The Chessy castle and its large cylindrical keep

Chessy, also known as Chessy-les-Mines, is a commune in the Rhône department in eastern France. Located about 40 minutes by car from Lyon.

The history of Chessy is recognized by the presence of copper mines. These Chessy and Sain-Bel copper mines were exploited in Roman times and then abandoned, before mining resumed in the 15th century. The mines are then the property of Jacques Cœur. Several veins (black mine, yellow mine, etc.) were successively exploited, each producing a different ore was extracted copper. One of these minerals, a variety (Habitus) of azurite, is named chessylite because it was discovered at Chessy (blue mine). At the end of the 19th century, the exhaustion of this last vein accelerated the definitive closure of the mines.

The main attractions of the city today is the Château de Chessy which is a former fortified castle, founded in the 12th century, rebuilt in the 13th century, extended in the 15th century and restored in the 19th century.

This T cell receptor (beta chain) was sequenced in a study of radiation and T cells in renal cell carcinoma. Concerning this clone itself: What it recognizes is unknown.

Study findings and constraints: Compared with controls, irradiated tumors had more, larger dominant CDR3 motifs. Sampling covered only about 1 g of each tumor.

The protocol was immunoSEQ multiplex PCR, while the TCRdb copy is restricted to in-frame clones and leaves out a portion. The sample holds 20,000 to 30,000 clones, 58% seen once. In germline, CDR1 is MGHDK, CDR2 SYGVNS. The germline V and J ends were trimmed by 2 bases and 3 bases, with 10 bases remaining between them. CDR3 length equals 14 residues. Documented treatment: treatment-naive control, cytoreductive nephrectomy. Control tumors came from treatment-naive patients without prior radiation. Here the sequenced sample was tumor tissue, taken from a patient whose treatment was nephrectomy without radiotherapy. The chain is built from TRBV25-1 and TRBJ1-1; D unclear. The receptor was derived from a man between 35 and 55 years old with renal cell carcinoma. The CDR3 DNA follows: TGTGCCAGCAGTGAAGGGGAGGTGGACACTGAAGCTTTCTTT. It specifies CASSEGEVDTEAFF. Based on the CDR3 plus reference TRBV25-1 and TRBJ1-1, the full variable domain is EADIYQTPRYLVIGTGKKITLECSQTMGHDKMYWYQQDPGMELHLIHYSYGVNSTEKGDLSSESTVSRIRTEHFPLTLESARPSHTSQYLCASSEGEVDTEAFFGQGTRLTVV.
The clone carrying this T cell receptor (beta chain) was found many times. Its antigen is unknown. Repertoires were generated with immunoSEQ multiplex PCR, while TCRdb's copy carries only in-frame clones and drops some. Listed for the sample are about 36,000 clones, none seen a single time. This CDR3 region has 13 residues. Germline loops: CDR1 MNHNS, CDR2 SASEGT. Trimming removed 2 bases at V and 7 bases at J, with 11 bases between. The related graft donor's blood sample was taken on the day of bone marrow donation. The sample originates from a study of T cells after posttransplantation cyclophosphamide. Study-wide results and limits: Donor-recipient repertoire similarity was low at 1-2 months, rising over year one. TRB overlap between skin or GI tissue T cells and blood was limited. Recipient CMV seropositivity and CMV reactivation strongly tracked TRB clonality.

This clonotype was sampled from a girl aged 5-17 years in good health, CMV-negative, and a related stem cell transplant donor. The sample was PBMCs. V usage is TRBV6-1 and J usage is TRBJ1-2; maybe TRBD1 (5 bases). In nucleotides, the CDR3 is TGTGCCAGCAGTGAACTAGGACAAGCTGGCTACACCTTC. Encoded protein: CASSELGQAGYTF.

The castle is the subject of a registration as a historical monument by decree of September 6, 2004.

The Château de Chessy is made up of sloping fortifications equipped with large archers. The fortified castle consisted of the keep and a quadrangular enclosure.

There remains the large cylindrical keep near the reconstructed house and the remains of an enclosure with a fortified gate.

The two main buildings built in the fifteenth or sixteenth century were built outside the enclosure whose influence was transformed into a garden before the Revolution into a rock garden in the nineteenth century.

A new garden has been designed by the decorator Vital-Durand.

GPS coordinates: 45° 53′ 15″ N, 4° 37′ 29″ E

 

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